If the in-thread debugger module 152 receives a “go” command, then the flow proceeds to step 526, in which the in-thread debugger module 152 closes the socket 154, cleans up the resources used, and exits. The execution then continues in the loader module 157 at step 527, which restores the state of the thread 130 by, for example, reading it back from the stack 132 and into the register memory 109. If the in-thread debugger module 152 receives a command requiring interaction with an object, then the flow proceeds to step 522, at which the in-thread debugger module 152 converts the command into a call to a public interface of the object. The in-thread debugger module 152 then makes the function call at step 524. The function call may be performed by one or more extension modules 144 that get loaded by the in-thread debugger module 152 as needed. The extension modules will be discussed below. When the response is received from the object, the in-thread debugger module 152 relays it to the console module 159. The in-thread debugger module then returns to a wait state at step 514.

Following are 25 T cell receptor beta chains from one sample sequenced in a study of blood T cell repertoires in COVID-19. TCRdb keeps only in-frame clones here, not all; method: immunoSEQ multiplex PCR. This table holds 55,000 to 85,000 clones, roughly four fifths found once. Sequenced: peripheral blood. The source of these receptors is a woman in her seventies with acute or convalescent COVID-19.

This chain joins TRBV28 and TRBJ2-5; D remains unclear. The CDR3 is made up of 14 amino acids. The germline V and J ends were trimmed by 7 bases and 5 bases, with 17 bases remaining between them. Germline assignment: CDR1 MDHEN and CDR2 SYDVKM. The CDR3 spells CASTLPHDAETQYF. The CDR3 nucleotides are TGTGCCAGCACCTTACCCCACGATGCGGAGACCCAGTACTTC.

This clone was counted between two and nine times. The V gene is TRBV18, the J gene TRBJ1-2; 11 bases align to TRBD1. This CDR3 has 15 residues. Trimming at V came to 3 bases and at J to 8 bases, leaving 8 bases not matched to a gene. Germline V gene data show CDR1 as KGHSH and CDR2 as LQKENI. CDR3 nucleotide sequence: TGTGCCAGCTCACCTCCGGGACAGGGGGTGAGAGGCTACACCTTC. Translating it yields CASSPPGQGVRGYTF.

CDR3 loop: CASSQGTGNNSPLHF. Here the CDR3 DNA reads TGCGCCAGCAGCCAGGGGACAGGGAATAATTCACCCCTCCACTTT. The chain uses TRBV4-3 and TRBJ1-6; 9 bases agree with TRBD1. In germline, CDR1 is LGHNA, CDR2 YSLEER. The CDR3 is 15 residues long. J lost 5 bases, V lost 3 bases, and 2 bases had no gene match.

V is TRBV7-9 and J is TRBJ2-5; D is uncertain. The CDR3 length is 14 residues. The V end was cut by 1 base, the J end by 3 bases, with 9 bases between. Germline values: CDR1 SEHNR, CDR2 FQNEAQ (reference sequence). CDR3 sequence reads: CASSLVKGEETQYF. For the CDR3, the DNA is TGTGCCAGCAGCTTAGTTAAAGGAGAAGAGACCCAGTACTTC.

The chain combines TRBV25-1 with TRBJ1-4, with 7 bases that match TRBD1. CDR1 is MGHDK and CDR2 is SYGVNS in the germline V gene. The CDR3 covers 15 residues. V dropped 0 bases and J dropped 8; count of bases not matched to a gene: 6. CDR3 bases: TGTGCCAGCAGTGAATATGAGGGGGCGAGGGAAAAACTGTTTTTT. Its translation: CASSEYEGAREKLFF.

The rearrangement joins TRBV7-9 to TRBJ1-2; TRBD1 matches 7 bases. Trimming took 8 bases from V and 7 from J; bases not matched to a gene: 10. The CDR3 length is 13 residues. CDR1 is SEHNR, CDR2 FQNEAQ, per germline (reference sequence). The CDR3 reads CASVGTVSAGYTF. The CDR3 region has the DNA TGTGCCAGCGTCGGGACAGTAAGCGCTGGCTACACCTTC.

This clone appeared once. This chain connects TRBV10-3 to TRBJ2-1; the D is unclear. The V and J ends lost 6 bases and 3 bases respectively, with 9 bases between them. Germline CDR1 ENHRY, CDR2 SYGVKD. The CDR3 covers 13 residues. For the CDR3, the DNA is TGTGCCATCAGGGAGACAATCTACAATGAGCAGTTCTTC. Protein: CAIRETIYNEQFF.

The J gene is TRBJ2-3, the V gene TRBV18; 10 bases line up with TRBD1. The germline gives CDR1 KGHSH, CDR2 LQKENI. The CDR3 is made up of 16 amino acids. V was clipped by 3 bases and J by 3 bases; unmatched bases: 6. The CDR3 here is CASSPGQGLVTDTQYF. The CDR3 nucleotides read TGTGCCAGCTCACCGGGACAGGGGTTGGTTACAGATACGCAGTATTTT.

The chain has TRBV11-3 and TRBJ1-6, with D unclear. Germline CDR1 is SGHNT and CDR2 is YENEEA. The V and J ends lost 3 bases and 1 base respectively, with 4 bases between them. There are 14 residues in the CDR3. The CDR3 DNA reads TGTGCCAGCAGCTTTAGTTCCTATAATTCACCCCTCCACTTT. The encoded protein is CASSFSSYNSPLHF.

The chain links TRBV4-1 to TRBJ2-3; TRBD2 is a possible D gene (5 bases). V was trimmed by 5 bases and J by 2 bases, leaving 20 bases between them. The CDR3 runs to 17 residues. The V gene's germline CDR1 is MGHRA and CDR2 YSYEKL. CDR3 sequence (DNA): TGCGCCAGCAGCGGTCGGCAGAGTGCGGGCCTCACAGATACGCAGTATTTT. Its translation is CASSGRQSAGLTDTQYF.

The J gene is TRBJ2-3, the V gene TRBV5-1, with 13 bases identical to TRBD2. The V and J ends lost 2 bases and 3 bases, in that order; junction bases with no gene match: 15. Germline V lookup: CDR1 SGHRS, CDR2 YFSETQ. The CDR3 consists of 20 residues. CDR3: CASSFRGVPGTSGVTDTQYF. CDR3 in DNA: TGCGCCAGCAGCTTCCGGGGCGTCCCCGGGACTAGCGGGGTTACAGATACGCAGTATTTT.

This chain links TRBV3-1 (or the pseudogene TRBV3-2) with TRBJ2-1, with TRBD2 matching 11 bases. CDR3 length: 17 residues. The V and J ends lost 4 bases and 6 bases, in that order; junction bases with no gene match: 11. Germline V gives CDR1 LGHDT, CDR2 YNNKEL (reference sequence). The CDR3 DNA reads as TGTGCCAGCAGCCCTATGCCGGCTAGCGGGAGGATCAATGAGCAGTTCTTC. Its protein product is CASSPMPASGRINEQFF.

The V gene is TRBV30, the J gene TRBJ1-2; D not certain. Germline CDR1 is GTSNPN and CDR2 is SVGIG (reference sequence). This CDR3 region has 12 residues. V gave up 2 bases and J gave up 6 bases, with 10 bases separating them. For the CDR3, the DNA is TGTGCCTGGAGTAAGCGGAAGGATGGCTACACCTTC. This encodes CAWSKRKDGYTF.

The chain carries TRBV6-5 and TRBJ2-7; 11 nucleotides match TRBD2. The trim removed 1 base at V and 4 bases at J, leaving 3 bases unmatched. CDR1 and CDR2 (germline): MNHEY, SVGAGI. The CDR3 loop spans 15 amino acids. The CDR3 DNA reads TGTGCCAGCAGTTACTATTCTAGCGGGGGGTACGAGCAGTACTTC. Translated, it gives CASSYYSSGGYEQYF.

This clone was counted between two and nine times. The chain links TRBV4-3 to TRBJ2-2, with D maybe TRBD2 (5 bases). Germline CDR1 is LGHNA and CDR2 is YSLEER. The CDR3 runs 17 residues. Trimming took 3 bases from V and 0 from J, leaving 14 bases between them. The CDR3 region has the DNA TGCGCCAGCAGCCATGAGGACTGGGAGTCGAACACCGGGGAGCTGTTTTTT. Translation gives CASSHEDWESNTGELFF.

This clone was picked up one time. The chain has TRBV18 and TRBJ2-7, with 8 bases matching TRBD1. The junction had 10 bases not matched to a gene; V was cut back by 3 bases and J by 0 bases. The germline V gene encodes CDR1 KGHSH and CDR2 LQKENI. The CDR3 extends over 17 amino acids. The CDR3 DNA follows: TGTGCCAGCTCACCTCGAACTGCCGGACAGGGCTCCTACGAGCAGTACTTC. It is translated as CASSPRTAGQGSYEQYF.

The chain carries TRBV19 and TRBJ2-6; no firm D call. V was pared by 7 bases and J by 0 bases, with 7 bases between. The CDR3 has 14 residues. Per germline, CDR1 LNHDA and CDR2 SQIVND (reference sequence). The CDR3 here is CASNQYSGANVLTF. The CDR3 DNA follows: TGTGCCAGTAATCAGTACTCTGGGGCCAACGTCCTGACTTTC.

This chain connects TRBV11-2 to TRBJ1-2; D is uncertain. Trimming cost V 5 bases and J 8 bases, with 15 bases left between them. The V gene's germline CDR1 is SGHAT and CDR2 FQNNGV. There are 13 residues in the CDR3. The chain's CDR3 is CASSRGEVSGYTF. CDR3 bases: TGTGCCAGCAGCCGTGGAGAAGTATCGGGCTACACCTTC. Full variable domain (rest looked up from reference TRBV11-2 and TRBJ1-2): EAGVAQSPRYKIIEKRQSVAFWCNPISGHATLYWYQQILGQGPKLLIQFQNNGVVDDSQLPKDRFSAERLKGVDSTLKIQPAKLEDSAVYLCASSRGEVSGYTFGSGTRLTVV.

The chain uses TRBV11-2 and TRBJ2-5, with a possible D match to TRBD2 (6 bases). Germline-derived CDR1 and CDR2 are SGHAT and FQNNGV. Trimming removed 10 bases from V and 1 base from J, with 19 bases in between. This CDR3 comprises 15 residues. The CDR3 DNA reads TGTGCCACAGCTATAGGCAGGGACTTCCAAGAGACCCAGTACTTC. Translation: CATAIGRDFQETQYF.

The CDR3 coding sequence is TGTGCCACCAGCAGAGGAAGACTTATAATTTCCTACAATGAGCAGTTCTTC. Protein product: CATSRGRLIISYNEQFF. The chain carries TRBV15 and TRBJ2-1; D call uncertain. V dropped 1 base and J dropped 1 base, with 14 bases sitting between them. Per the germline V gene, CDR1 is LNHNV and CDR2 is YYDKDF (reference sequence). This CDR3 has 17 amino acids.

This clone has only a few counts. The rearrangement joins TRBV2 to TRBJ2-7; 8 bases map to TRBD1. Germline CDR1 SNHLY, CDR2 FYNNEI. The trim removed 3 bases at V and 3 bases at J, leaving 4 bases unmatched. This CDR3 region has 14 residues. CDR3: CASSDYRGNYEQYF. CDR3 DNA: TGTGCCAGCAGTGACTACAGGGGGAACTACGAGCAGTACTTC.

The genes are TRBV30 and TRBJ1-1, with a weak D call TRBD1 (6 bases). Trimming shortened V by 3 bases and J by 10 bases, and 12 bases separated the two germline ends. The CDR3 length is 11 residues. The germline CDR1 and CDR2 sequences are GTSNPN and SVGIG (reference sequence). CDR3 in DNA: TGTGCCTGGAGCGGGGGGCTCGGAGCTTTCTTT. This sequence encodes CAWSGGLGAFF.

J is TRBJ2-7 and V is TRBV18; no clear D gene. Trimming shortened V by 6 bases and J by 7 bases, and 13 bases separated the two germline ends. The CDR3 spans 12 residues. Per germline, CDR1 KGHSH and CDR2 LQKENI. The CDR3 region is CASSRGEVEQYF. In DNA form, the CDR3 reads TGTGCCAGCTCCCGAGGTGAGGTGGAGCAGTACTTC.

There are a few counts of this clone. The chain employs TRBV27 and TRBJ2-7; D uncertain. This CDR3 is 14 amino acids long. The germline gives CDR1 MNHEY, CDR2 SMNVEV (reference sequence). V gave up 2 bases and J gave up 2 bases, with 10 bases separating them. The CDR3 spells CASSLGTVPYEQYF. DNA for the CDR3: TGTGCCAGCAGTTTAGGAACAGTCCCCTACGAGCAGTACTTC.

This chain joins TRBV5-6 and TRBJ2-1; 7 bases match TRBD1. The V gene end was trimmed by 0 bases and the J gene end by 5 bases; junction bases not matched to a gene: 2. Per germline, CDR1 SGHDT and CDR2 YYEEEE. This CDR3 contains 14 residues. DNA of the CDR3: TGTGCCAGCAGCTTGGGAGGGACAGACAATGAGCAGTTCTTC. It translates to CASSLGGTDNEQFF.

There are many variations possible to the above-described steps. For example, when implementing in a WINDOWS 2000 environment, the in-thread debugger module 152 may be inserted into the context of the thread 130 using the SetThreadContext API at step 513 (FIG. 4). It is also possible to insert the in-thread debugger module 152 without the aid of a conventional debugger. The in-thread debugger module 152 may be invoked in a variety of ways, such as by the thread 130 itself at a predefined break or on error. Additionally, the in-thread debugger may take the place of the conventional debugger initially. In such a case, the in-thread debugger module may be designed to recognize a special command for invoking a conventional debugger. For example, if the user types in “break” at the console module 159 (FIG. 7), the in-thread debugger module 152 could respond by issuing a debug breakpoint, and loading a conventional debugger into the process 122 (this may be implemented as a “DebugBreak( )” in the MICROSOFT WINDOWS 2000 environment). When the user exits the conventional debugger, the in-thread debugger module 152 may then resume.